|Abstract||We are very apt to take things for granted these days -
I refer to the public utilities, water supplies, lighting,
refuse collection, and by no means least of all, the disposal
of sewage. In the mid-eighties there was no sewer in Tollesbury in Essex
and the population in excess of 1,000 had no piped water supply,
having to rely on three public hand operated pumps, situated
at Mell Road near Nos. 5 and 97 (present day numbering) and at
High Street where Elysian Gardens now enters.
There was also one pump at D'Arcy Road near the present Cemetery.
Most of the houses had brick-lined wells in the gardens, also tanks
and water-butts which received their supplies from roofs rain water.
The water supply was in no way satisfactory, entailing in many cases
long treks to the nearest pump with pails and the arduous task of
pumping, and carrying home the filled buckets or pails.
There was a tendency to use well water, and this gave concern to the
medical profession, as tests carried out proved that in many cases
the water was impure, and surrounding ground sewage sodden.
Due to the efforts of the local and district doctors, a scheme
was prepared in 1907 for the supply of piped water, but this did
not come until 1915.In the mid-eighties the village was contained
between North Lane and The Mount, with the exception of isolated
old dwellings at West Street, Hunts Lane (Station Road), The Green
(The Square) and Mill Lane (Mell Road). There was no sewer, but
unlike some villages, where the residents had to bury or destroy
their own waste, Tollesbury had an efficient sewage collection system.
This most necessary and unpleasant task was carried out by one man,
in a most meticulous manner at night-time when all law abiding
villagers were home or in bed.
To carry out his task the sanitation operator for want of a better
title, was equipped with a "tank" cart, a half-cylindrical galvanized
steel tank, suspended between two large cart-wheels in gimballs, and
by means of a combination of cog wheels, sprockets and chain, operated
by a ship-like wheel, the contents could be capsized into a pit, when
the operation had been completed. The cart was drawn by a patient old
horse, which knew every stop on the route through the village.
As a small boy at school I was told that the job was a well paid one,
which I doubt, and that the man was supplied with an ounce of tobacco
a day, which I am sure he had to purchase himself. Lying in bed on a
hot summer night, one could sense the life of the village coming to the
end of the day. The doors of the public-houses would be slammed shut,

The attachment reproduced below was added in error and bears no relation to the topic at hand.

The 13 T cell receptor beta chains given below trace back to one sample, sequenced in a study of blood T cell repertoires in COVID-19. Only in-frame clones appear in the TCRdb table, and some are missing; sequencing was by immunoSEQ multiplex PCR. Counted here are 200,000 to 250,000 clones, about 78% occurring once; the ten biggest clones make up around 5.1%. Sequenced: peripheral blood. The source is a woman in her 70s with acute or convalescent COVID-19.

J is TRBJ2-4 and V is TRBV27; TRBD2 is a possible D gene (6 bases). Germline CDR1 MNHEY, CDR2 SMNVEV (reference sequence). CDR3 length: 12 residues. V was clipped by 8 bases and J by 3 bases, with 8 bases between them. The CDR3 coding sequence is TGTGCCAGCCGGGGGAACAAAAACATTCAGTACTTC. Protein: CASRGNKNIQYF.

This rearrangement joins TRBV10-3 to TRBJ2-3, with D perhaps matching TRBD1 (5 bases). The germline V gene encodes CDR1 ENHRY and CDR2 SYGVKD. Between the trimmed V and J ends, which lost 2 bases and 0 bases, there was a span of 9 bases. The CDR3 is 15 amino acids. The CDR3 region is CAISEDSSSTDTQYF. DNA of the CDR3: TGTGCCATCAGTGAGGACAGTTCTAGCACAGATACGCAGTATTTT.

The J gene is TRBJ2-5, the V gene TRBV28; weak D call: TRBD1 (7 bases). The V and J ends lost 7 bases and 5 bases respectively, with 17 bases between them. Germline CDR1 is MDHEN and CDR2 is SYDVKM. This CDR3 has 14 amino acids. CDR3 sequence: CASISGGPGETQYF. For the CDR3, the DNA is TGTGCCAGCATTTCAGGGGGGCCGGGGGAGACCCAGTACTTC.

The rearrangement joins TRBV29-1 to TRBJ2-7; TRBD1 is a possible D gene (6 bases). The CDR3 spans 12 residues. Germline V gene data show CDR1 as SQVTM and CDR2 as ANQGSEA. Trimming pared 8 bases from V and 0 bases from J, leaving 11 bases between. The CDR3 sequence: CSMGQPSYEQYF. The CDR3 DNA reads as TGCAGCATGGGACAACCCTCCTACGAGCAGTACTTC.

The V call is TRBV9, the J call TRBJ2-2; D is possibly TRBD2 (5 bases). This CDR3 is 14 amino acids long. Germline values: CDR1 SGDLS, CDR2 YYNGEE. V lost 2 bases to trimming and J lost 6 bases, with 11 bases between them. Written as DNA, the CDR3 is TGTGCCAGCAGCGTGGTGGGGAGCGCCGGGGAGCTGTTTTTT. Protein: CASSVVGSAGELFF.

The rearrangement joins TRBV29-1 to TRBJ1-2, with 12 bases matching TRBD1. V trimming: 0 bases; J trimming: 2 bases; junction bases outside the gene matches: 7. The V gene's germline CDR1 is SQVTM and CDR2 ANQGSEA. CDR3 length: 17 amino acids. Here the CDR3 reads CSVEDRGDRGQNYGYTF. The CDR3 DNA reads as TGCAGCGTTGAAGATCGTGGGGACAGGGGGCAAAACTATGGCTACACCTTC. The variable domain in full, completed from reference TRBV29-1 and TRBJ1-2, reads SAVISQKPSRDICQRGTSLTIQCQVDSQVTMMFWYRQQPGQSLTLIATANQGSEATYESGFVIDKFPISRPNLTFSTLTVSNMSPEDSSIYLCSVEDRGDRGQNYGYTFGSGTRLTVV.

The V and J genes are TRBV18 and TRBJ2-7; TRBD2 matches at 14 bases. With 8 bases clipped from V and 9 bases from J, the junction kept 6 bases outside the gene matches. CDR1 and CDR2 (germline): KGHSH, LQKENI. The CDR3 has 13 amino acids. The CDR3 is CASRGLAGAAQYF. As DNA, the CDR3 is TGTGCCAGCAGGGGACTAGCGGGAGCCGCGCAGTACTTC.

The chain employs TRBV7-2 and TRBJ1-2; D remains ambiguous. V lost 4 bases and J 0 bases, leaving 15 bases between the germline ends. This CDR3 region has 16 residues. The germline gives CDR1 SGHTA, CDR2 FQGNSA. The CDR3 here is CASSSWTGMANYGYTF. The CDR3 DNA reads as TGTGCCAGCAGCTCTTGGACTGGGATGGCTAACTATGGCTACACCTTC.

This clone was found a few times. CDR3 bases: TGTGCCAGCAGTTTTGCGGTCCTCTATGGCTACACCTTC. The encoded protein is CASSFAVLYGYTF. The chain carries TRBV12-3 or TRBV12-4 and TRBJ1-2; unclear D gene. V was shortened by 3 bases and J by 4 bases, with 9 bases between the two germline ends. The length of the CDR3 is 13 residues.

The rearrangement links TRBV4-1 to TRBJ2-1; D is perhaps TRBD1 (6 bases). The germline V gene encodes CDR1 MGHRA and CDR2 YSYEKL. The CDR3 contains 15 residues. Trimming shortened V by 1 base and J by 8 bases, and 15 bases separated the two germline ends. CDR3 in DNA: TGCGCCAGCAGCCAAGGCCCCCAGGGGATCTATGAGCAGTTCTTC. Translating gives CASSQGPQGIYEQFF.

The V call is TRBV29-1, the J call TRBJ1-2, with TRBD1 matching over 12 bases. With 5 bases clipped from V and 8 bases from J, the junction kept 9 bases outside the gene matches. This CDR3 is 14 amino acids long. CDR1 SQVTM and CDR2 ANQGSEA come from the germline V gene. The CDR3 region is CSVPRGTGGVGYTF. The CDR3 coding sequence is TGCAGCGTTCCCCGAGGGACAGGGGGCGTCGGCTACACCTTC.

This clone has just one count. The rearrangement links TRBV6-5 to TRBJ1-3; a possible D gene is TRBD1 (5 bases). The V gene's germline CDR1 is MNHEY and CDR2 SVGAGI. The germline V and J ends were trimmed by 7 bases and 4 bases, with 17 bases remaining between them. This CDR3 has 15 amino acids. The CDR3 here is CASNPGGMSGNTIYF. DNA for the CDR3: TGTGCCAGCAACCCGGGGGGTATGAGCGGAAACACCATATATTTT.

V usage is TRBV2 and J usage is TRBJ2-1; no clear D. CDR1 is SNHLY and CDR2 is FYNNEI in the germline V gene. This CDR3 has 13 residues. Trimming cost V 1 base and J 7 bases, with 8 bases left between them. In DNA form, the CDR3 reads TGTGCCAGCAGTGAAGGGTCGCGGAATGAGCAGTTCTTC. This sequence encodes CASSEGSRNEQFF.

the bolts thrown home into their sockets, and the last farewells shouted
out as the patrons made their various ways home. Barely had the sounds
died away, when one could hear the rumble of the "chariot" and the
jingle-jangle of the horse's harness, as it proceeded on its way through
the village. One night I could not contain my curiosity any longer.
I placed a chest-of-drawers under the high dormer window in my attic
bedroom, climbed out onto the ledge outside and looked down.
Yes, the man, a most kind and gentle man to us children, was smoking a
pipe, and illuminated by a hurricane lamp. He was dressed in an oilskin
smock: or coat, and most surprising to me, he had a yoke, similar to a
milkman's, across his shoulders, from which were suspended two large
shining galvanized pails. The smell emanating from the tank was not
pleasant, and I quickly climbed back into my bedroom and closed the
window. At no time in my young life did I hear one word of complaint
from an elder regarding this nightly operation, which was carried out
so efficiently in very often complete darkness, except for the light
given by an oil lamp.
By 1891 most of the village was sewered, although there was still
no piped water supply, and plans were afoot for sewering the
remainder, but most of the older properties had latrines in the
gardens, always situated some distance from the dwellings.
These latrines or "privvies" were small match-boarded or weather
boarded huts with sloping corrugated or felt covered board roofs,
locally made, with one door, a box like structure inside,
with one or two elliptical type holes in the top, covered by lids
to exclude flies, etc. In the box, which served as a seat, were
one or two large buckets, and in the majority of cases there were
wooden flaps at the rear of the huts, in order that the sanitation
operator could extract the bucket without entering the huts.
In spite of absolute cleanliness, daily scrubbing, liberal use of
carbolic powder in the buckets, they were not very pleasant places
to sojourn in, and as a, small boy who was subjected to alternate bouts
of constipation and diarrhoea, I was very relieved to be able to use
a flush toilet even though it entailed drawing water from the well
Sometime prior to 1891 a sewer and filter bed had been constructed
at Woodrope Green (now the Car Park), and soon after the Great War
1914-18 most of the houses with flush toilets had piped water supply
connected, which simplified matters very much indeed. However, the
more primitive toilets prevailed for sometime afterwards, and it
was not until 1958 that new sewage works were completed at
Woodrolfe, solving the problen of disposal.
Some of the little huts survive, utilised as garden implement sheds,
but their construction and primitive means of ventilation,
"sharks teeth" or "diamonds" cut into the doors discloses their
We should feel very thankful for what has been done for us over the years.